I never really had a chance to buy into fast fashion as I kept all my clothes until they were literally unwearable. I would put all my clothes into this boot camp cycle of being new and fancy, then being old and brought into the forest, then being holey and sewn up again and again until they were nothing more than patches of unwearable thread. Once I returned from the forest, the next run of remaining clothes went through the cycle over and over until I had barely any summer clothes left. In the winter of 2016 I looked at myself in the mirror and realized that I had been wearing the exact same clothes since high school some years ago and I wondered if I should still be rocking my skinny jeans, skate shoes and my oversized dance hoodie, but I shrugged and thought that if they had lasted all this time and were comfortable, why stop now.
The destinies of the clothes that I grew out of before they were able to take part in the forest boot camp were always passed down to my sister or donated to charity, however with the rising DIY trends I wondered if I could fashion anything from my old stash. I still have and wear a blouse that I fashioned out of a skirt that always had the zipper stuck, with the straps of another dismantled top attached to it. I played around with turning jeans into shorts and other easy changes, however you could always tell they were made by a girl with a pair of scissors and careless abandon. The more I learned about clothing waste from the fashion industry and its phenomenal environmental impact, I began watching thrifting videos and became awe struck at all the talented individuals who were able to up-cycle old pieces into amazing new outfits.
Not considering for a second that I had up-cycling capabilities, I began thrifting for clothes instead of buying them in stores and I felt elated to be adding these pre-loved items to my new circle of clothing life. I even discovered new styles that I never would have sought out when conventionally shopping which allowed me to feel more confident in my newfound style (which I was never able to grasp before). A few weeks before Christmas, I found a maxi skirt that screamed my name. A floral design with paisley and elephants at the hem appealed to my aesthetic, but the added bonus that it was in my size was a sheer stroke of luck. I bought the skirt but whenever I tried to wear it, it sat unhappily on my hips, a smidge too big to look how I wanted it to. Weeks later, I was hiding from the heat watching up-cycling videos again when I thought that maybe there was enough material in the skirt to convert it into a comfortable summer dress. I placed a summer dress over the maxi skirt and wallah! it was a perfect fit! I knew my housemate had a sewing machine so I asked if she could make the transformation for me.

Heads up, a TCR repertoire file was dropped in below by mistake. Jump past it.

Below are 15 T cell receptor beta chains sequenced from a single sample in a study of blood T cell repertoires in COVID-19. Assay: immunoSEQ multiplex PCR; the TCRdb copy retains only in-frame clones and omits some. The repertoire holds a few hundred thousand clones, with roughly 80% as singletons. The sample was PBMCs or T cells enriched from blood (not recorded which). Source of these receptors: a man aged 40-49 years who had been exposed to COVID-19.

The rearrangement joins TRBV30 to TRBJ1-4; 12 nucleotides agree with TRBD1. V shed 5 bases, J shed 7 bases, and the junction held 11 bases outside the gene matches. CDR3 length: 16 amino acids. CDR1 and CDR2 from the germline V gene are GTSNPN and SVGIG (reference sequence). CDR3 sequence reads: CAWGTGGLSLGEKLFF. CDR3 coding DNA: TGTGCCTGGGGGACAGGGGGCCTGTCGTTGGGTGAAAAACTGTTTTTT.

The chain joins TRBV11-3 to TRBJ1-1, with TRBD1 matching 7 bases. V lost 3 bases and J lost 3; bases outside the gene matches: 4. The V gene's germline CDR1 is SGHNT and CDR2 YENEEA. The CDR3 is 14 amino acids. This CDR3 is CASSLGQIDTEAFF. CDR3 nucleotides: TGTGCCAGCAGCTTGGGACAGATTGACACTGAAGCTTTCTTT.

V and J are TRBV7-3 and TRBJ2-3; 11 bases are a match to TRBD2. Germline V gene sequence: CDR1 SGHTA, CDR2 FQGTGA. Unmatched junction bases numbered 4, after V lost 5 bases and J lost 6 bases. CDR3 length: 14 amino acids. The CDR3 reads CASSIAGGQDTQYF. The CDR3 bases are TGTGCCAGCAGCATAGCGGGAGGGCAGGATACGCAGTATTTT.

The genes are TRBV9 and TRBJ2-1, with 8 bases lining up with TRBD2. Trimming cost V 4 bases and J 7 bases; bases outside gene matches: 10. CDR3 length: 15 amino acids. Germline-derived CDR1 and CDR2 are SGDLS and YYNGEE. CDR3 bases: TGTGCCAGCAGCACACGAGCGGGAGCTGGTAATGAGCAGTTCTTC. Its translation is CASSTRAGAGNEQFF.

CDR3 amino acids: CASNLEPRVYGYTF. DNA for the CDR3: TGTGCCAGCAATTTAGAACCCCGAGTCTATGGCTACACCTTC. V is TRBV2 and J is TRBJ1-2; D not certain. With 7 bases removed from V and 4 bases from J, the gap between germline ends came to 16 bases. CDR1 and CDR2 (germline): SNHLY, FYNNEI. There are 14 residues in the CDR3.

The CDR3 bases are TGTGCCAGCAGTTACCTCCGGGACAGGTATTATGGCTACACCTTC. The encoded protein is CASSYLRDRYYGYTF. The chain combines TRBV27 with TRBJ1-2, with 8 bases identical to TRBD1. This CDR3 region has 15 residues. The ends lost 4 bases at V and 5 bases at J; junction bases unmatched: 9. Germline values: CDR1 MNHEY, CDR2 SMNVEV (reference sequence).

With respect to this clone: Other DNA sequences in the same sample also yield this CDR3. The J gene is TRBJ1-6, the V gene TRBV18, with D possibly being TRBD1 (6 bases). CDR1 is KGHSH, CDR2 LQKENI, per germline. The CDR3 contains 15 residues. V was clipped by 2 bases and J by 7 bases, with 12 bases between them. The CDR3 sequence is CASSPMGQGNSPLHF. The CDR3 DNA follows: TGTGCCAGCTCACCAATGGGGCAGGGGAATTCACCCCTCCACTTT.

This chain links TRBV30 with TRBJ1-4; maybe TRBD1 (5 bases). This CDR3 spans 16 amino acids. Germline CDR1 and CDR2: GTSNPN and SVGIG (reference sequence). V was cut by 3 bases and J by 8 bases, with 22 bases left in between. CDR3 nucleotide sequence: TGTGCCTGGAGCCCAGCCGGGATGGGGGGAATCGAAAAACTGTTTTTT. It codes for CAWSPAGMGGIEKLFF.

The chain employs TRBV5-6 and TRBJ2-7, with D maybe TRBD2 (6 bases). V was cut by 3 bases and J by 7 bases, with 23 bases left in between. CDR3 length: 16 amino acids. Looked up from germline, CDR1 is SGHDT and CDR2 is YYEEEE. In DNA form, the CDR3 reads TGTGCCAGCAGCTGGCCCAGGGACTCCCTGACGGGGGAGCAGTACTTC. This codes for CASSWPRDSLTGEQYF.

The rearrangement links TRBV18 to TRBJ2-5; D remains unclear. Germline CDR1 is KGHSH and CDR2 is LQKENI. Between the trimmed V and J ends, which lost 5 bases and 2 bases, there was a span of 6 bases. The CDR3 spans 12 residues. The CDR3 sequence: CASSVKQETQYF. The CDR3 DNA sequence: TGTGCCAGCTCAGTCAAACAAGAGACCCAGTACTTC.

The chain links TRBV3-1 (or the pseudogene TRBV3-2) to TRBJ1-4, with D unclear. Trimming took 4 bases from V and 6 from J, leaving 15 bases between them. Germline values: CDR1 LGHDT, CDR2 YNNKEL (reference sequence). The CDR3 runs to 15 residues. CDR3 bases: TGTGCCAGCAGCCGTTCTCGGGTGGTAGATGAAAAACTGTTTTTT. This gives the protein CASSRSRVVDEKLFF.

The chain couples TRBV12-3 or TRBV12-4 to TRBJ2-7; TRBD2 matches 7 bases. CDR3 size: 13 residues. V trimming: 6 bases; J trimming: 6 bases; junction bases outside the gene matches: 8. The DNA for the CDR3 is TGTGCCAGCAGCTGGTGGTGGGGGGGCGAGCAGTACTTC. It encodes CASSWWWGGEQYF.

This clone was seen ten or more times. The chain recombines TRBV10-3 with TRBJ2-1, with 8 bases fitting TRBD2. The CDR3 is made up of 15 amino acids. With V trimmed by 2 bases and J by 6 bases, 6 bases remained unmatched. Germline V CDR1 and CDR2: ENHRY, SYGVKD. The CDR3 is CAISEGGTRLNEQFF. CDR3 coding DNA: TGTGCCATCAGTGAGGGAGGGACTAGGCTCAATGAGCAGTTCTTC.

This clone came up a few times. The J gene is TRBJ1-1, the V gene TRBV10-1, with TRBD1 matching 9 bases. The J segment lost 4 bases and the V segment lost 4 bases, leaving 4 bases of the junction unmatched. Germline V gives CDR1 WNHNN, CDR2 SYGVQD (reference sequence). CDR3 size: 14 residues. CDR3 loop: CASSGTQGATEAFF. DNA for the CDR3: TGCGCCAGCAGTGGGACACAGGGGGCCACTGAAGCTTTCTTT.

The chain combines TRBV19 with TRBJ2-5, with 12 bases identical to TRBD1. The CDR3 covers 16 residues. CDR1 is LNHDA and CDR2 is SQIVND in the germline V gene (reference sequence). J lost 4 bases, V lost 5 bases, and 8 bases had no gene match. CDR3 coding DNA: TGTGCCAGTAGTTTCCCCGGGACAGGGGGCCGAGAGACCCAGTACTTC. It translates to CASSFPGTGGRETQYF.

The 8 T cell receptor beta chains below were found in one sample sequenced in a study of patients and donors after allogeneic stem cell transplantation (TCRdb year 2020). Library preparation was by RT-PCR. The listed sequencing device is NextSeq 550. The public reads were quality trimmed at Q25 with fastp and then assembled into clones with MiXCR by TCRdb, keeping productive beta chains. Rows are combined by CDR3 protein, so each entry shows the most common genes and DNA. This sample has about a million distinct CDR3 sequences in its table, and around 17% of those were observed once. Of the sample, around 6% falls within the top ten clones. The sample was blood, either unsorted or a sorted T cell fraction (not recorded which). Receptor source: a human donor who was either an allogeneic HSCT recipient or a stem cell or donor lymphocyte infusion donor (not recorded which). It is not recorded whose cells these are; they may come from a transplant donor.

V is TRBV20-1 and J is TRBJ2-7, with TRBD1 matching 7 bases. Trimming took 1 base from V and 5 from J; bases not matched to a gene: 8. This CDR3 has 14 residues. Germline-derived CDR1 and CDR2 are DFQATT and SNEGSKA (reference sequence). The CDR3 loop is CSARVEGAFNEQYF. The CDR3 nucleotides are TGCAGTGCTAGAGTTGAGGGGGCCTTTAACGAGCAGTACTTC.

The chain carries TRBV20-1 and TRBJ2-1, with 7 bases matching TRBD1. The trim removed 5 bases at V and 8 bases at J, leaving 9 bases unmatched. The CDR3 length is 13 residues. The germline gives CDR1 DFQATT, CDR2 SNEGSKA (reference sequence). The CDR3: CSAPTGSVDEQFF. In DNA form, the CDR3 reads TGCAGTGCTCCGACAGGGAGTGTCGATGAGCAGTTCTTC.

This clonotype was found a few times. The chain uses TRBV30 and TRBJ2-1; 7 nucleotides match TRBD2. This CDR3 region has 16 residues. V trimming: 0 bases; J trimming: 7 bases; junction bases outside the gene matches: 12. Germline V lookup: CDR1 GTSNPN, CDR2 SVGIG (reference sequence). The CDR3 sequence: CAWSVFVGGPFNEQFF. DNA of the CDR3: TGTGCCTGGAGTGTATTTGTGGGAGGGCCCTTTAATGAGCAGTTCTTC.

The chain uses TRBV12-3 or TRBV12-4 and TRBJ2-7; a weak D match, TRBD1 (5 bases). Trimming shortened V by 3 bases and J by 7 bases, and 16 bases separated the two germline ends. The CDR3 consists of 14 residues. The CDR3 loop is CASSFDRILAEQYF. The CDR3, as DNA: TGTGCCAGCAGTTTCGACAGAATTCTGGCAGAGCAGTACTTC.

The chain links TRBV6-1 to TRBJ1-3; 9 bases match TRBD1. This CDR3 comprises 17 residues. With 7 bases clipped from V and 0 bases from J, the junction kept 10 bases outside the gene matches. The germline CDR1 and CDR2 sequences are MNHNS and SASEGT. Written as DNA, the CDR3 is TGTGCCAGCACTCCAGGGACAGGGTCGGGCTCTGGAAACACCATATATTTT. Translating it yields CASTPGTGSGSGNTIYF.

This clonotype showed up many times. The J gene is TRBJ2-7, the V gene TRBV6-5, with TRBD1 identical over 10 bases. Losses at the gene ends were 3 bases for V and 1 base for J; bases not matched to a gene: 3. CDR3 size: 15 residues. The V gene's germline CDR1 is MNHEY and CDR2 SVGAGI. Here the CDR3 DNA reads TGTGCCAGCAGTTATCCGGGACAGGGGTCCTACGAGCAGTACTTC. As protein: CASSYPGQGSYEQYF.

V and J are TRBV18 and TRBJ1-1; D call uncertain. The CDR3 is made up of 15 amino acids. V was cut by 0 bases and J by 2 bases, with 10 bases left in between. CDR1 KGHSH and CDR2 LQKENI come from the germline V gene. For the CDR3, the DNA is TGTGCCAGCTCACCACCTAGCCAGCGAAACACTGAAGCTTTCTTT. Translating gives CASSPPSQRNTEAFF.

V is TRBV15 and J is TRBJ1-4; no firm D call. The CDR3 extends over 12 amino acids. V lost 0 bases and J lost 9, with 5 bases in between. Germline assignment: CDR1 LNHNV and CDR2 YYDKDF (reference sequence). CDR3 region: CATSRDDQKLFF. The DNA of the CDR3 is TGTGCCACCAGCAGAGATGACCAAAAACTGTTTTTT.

“Give a man a fish and he will eat for a day, teach a man to fish and he will eat forever”
She sat me down at the sewing machine and showed me the ropes and before long I was cutting and pinning and sewing as if the full day of watching people cut and pin and sew actually paid off. A couple of hours later I was spinning around in my new dress wondering why I had always been afraid to try.
Piles and piles of clothing waste are accumulating in landfill around the world and textile fibers are littering our oceans. There are more clothes than charities know what to do with and as clothes get cheaper and more accessible, the less our planet can handle the consumption. Living in the wilderness taught me how to make my clothes last longer and to wear them until their last threads but learning from others has taught me how I can get creative and turn my high school wardrobe into something a little more “eco chic.”